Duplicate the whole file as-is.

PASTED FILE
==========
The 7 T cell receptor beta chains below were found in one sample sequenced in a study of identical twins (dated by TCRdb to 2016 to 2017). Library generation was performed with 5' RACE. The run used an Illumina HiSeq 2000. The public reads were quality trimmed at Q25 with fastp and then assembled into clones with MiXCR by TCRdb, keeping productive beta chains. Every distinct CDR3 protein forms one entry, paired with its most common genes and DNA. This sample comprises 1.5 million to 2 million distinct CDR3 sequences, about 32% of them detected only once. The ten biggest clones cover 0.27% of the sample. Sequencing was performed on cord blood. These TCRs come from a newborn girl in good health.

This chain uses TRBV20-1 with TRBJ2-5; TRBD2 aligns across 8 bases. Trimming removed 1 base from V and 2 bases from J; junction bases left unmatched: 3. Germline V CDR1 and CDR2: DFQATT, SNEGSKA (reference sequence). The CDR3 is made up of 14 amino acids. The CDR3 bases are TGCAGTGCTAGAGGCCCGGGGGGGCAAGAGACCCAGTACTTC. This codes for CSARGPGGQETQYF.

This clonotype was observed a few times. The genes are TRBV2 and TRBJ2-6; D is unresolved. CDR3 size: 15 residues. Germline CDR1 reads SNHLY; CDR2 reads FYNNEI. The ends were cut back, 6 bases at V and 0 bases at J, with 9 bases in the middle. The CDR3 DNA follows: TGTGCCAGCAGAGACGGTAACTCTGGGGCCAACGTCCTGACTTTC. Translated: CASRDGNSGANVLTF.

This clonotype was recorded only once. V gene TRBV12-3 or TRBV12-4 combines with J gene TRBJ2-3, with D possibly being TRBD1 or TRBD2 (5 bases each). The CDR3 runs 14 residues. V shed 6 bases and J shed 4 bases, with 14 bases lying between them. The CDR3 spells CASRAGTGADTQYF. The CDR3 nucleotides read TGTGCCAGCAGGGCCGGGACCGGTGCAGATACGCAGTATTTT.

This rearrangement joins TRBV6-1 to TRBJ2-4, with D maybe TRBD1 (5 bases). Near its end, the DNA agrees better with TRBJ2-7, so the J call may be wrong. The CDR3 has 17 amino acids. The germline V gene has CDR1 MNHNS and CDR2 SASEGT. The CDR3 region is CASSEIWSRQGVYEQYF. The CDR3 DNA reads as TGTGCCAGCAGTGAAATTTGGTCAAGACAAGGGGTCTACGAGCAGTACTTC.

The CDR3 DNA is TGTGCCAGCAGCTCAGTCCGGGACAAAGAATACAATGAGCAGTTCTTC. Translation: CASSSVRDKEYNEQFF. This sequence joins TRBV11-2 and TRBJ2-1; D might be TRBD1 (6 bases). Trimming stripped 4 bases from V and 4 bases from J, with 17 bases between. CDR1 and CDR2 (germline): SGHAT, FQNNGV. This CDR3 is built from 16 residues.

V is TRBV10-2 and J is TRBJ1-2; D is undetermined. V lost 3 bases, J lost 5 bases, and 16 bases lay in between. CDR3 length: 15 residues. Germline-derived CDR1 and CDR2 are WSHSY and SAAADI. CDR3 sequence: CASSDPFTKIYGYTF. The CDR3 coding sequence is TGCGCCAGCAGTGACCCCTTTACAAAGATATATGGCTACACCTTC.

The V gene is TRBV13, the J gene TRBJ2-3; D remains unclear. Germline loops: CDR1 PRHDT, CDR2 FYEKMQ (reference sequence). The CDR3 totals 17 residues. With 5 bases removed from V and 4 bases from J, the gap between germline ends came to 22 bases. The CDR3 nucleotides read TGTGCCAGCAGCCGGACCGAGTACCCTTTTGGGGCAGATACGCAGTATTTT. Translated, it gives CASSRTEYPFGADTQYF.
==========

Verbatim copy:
The 7 T cell receptor beta chains below were found in one sample sequenced in a study of identical twins (dated by TCRdb to 2016 to 2017). Library generation was performed with 5' RACE. The run used an Illumina HiSeq 2000. The public reads were quality trimmed at Q25 with fastp and then assembled into clones with MiXCR by TCRdb, keeping productive beta chains. Every distinct CDR3 protein forms one entry, paired with its most common genes and DNA. This sample comprises 1.5 million to 2 million distinct CDR3 sequences, about 32% of them detected only once. The ten biggest clones cover 0.27% of the sample. Sequencing was performed on cord blood. These TCRs come from a newborn girl in good health.

This chain uses TRBV20-1 with TRBJ2-5; TRBD2 aligns across 8 bases. Trimming removed 1 base from V and 2 bases from J; junction bases left unmatched: 3. Germline V CDR1 and CDR2: DFQATT, SNEGSKA (reference sequence). The CDR3 is made up of 14 amino acids. The CDR3 bases are TGCAGTGCTAGAGGCCCGGGGGGGCAAGAGACCCAGTACTTC. This codes for CSARGPGGQETQYF.

This clonotype was observed a few times. The genes are TRBV2 and TRBJ2-6; D is unresolved. CDR3 size: 15 residues. Germline CDR1 reads SNHLY; CDR2 reads FYNNEI. The ends were cut back, 6 bases at V and 0 bases at J, with 9 bases in the middle. The CDR3 DNA follows: TGTGCCAGCAGAGACGGTAACTCTGGGGCCAACGTCCTGACTTTC. Translated: CASRDGNSGANVLTF.

This clonotype was recorded only once. V gene TRBV12-3 or TRBV12-4 combines with J gene TRBJ2-3, with D possibly being TRBD1 or TRBD2 (5 bases each). The CDR3 runs 14 residues. V shed 6 bases and J shed 4 bases, with 14 bases lying between them. The CDR3 spells CASRAGTGADTQYF. The CDR3 nucleotides read TGTGCCAGCAGGGCCGGGACCGGTGCAGATACGCAGTATTTT.

This rearrangement joins TRBV6-1 to TRBJ2-4, with D maybe TRBD1 (5 bases). Near its end, the DNA agrees better with TRBJ2-7, so the J call may be wrong. The CDR3 has 17 amino acids. The germline V gene has CDR1 MNHNS and CDR2 SASEGT. The CDR3 region is CASSEIWSRQGVYEQYF. The CDR3 DNA reads as TGTGCCAGCAGTGAAATTTGGTCAAGACAAGGGGTCTACGAGCAGTACTTC.

The CDR3 DNA is TGTGCCAGCAGCTCAGTCCGGGACAAAGAATACAATGAGCAGTTCTTC. Translation: CASSSVRDKEYNEQFF. This sequence joins TRBV11-2 and TRBJ2-1; D might be TRBD1 (6 bases). Trimming stripped 4 bases from V and 4 bases from J, with 17 bases between. CDR1 and CDR2 (germline): SGHAT, FQNNGV. This CDR3 is built from 16 residues.

V is TRBV10-2 and J is TRBJ1-2; D is undetermined. V lost 3 bases, J lost 5 bases, and 16 bases lay in between. CDR3 length: 15 residues. Germline-derived CDR1 and CDR2 are WSHSY and SAAADI. CDR3 sequence: CASSDPFTKIYGYTF. The CDR3 coding sequence is TGCGCCAGCAGTGACCCCTTTACAAAGATATATGGCTACACCTTC.

The V gene is TRBV13, the J gene TRBJ2-3; D remains unclear. Germline loops: CDR1 PRHDT, CDR2 FYEKMQ (reference sequence). The CDR3 totals 17 residues. With 5 bases removed from V and 4 bases from J, the gap between germline ends came to 22 bases. The CDR3 nucleotides read TGTGCCAGCAGCCGGACCGAGTACCCTTTTGGGGCAGATACGCAGTATTTT. Translated, it gives CASSRTEYPFGADTQYF.